“My mother bought that first trumpet for me for Christmas,” Price says. “I was 13. An Armenian kid from the neighborhood showed me the fingering for ‘Oh, Come All Ye Faithful.’ That was 60-odd years ago and that wasn’t just yesterday. And you know the best thing about it is Wendell Culley, one of the best trumpet players around – who was playing with Count Basie, a black cat from Worcester – broke it in. He came home for the holidays.

“I don’t know how he knew I had a horn. I was playing it on Christmas day and he came to my house that night and wanted to borrow my horn. I said, ‘Geez, I haven’t played it myself yet.’ But I knew he was a good guy. Yeah, Wendell Culley broke in that horn of mine and I’m glad he did because I’ve been playing ever since.”

Price says soon after, his mother sent him to the basement to practice. He is said to have been so proud of his trumpet that he carried it everywhere he went and attempted to play everything that he heard. Price said that a bandmaster to a local brass band took a “liking to me and taught me music.”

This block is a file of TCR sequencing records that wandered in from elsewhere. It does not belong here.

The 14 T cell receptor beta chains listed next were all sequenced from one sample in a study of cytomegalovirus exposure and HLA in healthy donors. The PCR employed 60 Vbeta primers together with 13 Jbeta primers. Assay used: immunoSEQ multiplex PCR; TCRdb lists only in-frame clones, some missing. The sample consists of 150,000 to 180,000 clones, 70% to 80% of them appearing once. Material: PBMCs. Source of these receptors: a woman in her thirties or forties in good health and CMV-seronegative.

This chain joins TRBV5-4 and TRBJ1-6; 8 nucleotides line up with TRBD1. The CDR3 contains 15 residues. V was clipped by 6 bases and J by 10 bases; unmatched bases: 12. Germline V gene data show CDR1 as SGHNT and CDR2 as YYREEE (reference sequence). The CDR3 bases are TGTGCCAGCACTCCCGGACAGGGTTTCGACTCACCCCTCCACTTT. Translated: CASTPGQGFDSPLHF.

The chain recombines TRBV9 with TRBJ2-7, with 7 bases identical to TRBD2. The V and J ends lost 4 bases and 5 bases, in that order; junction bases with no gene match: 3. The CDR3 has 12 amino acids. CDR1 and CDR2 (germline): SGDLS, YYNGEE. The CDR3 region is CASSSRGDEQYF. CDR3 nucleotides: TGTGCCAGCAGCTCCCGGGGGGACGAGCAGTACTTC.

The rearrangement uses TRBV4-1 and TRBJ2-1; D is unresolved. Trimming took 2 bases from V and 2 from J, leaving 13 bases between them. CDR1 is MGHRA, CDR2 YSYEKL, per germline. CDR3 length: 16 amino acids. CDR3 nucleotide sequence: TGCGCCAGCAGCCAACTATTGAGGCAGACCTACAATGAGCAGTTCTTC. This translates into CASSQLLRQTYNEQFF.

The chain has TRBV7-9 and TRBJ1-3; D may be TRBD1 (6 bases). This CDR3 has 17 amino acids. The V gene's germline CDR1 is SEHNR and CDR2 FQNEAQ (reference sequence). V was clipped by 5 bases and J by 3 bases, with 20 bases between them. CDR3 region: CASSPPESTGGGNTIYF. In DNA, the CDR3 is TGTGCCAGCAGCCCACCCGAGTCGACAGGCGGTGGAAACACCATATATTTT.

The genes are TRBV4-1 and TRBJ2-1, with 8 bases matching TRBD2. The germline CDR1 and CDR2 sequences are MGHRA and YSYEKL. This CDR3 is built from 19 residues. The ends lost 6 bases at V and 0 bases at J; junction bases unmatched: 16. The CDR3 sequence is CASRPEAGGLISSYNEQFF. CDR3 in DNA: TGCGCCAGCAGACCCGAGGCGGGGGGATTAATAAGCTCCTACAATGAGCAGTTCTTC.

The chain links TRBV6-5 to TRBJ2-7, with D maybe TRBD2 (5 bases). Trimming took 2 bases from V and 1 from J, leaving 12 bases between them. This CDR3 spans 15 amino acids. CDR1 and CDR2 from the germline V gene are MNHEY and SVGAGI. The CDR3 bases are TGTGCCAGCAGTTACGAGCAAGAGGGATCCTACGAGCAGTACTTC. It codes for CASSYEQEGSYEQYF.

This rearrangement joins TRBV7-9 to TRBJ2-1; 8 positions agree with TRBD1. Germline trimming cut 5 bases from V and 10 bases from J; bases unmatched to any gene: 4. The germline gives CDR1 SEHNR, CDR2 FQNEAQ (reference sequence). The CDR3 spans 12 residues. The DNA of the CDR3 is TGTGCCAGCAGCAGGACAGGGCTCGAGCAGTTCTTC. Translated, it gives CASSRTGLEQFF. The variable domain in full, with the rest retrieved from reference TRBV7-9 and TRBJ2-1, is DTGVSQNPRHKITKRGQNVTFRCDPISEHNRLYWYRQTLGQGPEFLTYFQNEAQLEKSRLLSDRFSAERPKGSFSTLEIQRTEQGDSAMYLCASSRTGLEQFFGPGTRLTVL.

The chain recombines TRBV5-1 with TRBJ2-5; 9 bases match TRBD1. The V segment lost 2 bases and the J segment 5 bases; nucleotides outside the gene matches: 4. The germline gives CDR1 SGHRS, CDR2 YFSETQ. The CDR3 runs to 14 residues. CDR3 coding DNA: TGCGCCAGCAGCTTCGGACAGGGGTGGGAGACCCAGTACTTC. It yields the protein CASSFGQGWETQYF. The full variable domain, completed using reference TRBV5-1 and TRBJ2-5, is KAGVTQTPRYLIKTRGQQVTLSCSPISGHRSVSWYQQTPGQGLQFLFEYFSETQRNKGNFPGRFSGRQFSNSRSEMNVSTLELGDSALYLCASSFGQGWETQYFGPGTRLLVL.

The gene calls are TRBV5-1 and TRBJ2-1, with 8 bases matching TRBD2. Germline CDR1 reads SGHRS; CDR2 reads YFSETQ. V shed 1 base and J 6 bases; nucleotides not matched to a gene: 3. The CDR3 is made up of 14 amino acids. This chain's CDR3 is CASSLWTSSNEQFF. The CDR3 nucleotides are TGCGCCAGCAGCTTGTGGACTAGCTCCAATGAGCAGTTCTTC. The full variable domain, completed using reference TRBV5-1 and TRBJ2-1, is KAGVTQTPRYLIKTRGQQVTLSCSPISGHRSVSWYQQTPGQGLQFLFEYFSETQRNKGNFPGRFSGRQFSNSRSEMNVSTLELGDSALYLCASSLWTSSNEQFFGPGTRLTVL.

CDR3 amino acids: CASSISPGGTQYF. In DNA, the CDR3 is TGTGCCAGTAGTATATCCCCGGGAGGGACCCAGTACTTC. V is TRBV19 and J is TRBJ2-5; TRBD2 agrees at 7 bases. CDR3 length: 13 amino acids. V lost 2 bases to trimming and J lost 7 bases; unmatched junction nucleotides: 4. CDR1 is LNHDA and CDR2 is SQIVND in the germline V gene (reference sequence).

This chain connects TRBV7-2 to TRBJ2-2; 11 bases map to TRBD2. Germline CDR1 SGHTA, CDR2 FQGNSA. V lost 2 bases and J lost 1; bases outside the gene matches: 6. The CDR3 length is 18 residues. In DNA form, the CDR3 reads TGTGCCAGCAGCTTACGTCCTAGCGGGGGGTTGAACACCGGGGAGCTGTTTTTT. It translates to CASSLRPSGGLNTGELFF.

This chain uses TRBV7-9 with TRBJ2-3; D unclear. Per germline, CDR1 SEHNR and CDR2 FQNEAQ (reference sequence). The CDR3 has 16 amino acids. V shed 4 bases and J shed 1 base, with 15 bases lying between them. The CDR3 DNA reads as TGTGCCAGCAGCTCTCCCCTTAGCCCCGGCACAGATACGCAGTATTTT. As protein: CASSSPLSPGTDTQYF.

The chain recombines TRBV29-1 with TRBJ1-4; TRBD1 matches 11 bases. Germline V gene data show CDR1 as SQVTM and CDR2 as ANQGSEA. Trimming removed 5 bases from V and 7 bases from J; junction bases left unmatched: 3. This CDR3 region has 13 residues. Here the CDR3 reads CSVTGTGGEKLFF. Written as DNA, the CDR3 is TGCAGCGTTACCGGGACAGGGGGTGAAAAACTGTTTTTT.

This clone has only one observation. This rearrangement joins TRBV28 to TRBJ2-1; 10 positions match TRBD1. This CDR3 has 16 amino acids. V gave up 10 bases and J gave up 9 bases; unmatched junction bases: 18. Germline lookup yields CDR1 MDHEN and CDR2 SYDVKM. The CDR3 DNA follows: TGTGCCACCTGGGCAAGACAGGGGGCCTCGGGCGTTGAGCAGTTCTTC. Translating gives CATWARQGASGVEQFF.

He also studied with Charlie Bowles. “He was a great trumpet player,” Price says. “I studied privately with him. He played the theater circuit. He played the Palace. We used the Aubin Method. It had everything you wanted to know about the trumpet in that book. I think I still got it. It’s a good method today.”

Price was first inspired by the trumpet sound of Louis Armstrong and later Joe Smith, Doc Cheatham, Henry “Red” Allen, Charlie Shavers, and Jonah Jones. I asked him about the influence of Armstrong.

“Louie Armstrong? He was the first one that really stunned me,” Price says. “I was coming down the hill from high school one day and see the sign that said: Louis Armstrong. He appeared at Mechanics Hall. This was around 1930. He had that record out, ‘Shine.” He had 10-12 men with him. Amazing.”